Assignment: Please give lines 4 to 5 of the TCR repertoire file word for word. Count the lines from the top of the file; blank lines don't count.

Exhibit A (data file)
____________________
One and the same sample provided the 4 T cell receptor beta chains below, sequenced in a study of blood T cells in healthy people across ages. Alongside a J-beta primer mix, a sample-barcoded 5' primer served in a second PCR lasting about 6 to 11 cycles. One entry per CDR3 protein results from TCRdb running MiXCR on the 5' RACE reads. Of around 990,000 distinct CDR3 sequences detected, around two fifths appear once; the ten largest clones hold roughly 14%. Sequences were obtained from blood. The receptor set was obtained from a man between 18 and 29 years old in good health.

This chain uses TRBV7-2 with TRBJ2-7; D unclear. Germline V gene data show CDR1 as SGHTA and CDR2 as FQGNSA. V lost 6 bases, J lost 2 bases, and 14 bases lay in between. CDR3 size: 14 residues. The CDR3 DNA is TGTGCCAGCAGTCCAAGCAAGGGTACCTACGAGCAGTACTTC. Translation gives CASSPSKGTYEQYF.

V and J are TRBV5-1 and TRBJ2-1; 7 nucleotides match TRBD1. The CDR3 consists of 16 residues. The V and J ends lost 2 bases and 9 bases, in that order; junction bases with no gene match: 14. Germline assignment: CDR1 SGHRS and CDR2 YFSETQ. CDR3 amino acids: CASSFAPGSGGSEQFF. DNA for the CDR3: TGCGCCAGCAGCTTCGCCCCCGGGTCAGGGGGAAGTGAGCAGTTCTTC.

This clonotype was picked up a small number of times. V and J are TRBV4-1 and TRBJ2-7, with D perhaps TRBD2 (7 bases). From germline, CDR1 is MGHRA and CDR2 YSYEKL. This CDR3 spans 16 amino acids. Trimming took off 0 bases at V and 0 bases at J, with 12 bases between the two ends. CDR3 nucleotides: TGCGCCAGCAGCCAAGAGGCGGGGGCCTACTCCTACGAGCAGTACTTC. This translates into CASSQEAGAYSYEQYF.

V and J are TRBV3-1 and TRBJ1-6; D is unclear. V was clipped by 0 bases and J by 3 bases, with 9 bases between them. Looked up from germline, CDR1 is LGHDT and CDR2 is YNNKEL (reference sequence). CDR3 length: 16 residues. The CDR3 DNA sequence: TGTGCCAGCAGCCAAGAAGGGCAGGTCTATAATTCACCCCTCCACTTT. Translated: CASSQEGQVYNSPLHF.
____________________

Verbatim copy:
This clonotype was picked up a small number of times. V and J are TRBV4-1 and TRBJ2-7, with D perhaps TRBD2 (7 bases). From germline, CDR1 is MGHRA and CDR2 YSYEKL. This CDR3 spans 16 amino acids. Trimming took off 0 bases at V and 0 bases at J, with 12 bases between the two ends. CDR3 nucleotides: TGCGCCAGCAGCCAAGAGGCGGGGGCCTACTCCTACGAGCAGTACTTC. This translates into CASSQEAGAYSYEQYF.

V and J are TRBV3-1 and TRBJ1-6; D is unclear. V was clipped by 0 bases and J by 3 bases, with 9 bases between them. Looked up from germline, CDR1 is LGHDT and CDR2 is YNNKEL (reference sequence). CDR3 length: 16 residues. The CDR3 DNA sequence: TGTGCCAGCAGCCAAGAAGGGCAGGTCTATAATTCACCCCTCCACTTT. Translated: CASSQEGQVYNSPLHF.